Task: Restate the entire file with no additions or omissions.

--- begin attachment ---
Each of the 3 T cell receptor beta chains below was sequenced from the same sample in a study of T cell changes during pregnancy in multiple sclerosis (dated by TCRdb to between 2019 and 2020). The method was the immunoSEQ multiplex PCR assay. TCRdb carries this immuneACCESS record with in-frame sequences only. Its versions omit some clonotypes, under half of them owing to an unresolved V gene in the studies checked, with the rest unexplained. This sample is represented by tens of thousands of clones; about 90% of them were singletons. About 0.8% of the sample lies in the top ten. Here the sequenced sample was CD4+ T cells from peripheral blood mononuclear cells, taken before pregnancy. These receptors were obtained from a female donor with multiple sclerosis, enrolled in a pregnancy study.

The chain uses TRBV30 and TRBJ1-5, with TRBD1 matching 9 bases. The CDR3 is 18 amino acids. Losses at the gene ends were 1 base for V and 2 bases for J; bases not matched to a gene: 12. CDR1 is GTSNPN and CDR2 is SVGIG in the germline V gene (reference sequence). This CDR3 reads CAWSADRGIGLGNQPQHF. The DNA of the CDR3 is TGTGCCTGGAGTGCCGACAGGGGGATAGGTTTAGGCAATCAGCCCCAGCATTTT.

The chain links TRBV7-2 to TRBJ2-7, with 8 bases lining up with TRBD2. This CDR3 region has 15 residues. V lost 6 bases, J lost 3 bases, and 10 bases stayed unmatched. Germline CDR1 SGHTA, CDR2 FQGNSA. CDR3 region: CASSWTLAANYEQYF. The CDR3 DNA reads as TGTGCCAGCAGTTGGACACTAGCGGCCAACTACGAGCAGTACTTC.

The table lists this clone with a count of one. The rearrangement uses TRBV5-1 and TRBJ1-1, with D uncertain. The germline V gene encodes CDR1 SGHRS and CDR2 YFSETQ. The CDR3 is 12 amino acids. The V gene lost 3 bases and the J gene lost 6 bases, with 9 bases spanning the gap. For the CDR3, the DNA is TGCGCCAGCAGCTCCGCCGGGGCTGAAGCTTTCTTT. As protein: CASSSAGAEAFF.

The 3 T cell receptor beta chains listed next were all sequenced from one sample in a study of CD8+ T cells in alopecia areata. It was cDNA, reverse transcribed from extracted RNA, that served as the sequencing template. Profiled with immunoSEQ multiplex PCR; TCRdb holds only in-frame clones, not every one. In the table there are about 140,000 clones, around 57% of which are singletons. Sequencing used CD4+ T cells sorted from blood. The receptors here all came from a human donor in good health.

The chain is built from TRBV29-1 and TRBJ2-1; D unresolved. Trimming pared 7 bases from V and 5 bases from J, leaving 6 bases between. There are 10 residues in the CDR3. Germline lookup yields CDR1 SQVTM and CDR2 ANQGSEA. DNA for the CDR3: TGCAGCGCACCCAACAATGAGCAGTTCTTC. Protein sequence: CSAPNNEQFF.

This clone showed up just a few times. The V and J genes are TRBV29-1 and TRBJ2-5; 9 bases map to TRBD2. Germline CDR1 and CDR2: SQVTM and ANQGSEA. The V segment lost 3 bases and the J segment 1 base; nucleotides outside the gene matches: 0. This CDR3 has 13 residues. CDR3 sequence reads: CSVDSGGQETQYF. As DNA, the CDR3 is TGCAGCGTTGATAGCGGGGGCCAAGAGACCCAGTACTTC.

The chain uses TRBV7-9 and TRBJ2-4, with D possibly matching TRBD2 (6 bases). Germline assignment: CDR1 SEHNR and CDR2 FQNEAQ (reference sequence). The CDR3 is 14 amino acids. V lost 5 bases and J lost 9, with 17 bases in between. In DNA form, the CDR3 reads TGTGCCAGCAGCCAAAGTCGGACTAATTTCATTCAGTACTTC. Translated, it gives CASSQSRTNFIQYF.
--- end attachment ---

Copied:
Each of the 3 T cell receptor beta chains below was sequenced from the same sample in a study of T cell changes during pregnancy in multiple sclerosis (dated by TCRdb to between 2019 and 2020). The method was the immunoSEQ multiplex PCR assay. TCRdb carries this immuneACCESS record with in-frame sequences only. Its versions omit some clonotypes, under half of them owing to an unresolved V gene in the studies checked, with the rest unexplained. This sample is represented by tens of thousands of clones; about 90% of them were singletons. About 0.8% of the sample lies in the top ten. Here the sequenced sample was CD4+ T cells from peripheral blood mononuclear cells, taken before pregnancy. These receptors were obtained from a female donor with multiple sclerosis, enrolled in a pregnancy study.

The chain uses TRBV30 and TRBJ1-5, with TRBD1 matching 9 bases. The CDR3 is 18 amino acids. Losses at the gene ends were 1 base for V and 2 bases for J; bases not matched to a gene: 12. CDR1 is GTSNPN and CDR2 is SVGIG in the germline V gene (reference sequence). This CDR3 reads CAWSADRGIGLGNQPQHF. The DNA of the CDR3 is TGTGCCTGGAGTGCCGACAGGGGGATAGGTTTAGGCAATCAGCCCCAGCATTTT.

The chain links TRBV7-2 to TRBJ2-7, with 8 bases lining up with TRBD2. This CDR3 region has 15 residues. V lost 6 bases, J lost 3 bases, and 10 bases stayed unmatched. Germline CDR1 SGHTA, CDR2 FQGNSA. CDR3 region: CASSWTLAANYEQYF. The CDR3 DNA reads as TGTGCCAGCAGTTGGACACTAGCGGCCAACTACGAGCAGTACTTC.

The table lists this clone with a count of one. The rearrangement uses TRBV5-1 and TRBJ1-1, with D uncertain. The germline V gene encodes CDR1 SGHRS and CDR2 YFSETQ. The CDR3 is 12 amino acids. The V gene lost 3 bases and the J gene lost 6 bases, with 9 bases spanning the gap. For the CDR3, the DNA is TGCGCCAGCAGCTCCGCCGGGGCTGAAGCTTTCTTT. As protein: CASSSAGAEAFF.

The 3 T cell receptor beta chains listed next were all sequenced from one sample in a study of CD8+ T cells in alopecia areata. It was cDNA, reverse transcribed from extracted RNA, that served as the sequencing template. Profiled with immunoSEQ multiplex PCR; TCRdb holds only in-frame clones, not every one. In the table there are about 140,000 clones, around 57% of which are singletons. Sequencing used CD4+ T cells sorted from blood. The receptors here all came from a human donor in good health.

The chain is built from TRBV29-1 and TRBJ2-1; D unresolved. Trimming pared 7 bases from V and 5 bases from J, leaving 6 bases between. There are 10 residues in the CDR3. Germline lookup yields CDR1 SQVTM and CDR2 ANQGSEA. DNA for the CDR3: TGCAGCGCACCCAACAATGAGCAGTTCTTC. Protein sequence: CSAPNNEQFF.

This clone showed up just a few times. The V and J genes are TRBV29-1 and TRBJ2-5; 9 bases map to TRBD2. Germline CDR1 and CDR2: SQVTM and ANQGSEA. The V segment lost 3 bases and the J segment 1 base; nucleotides outside the gene matches: 0. This CDR3 has 13 residues. CDR3 sequence reads: CSVDSGGQETQYF. As DNA, the CDR3 is TGCAGCGTTGATAGCGGGGGCCAAGAGACCCAGTACTTC.

The chain uses TRBV7-9 and TRBJ2-4, with D possibly matching TRBD2 (6 bases). Germline assignment: CDR1 SEHNR and CDR2 FQNEAQ (reference sequence). The CDR3 is 14 amino acids. V lost 5 bases and J lost 9, with 17 bases in between. In DNA form, the CDR3 reads TGTGCCAGCAGCCAAAGTCGGACTAATTTCATTCAGTACTTC. Translated, it gives CASSQSRTNFIQYF.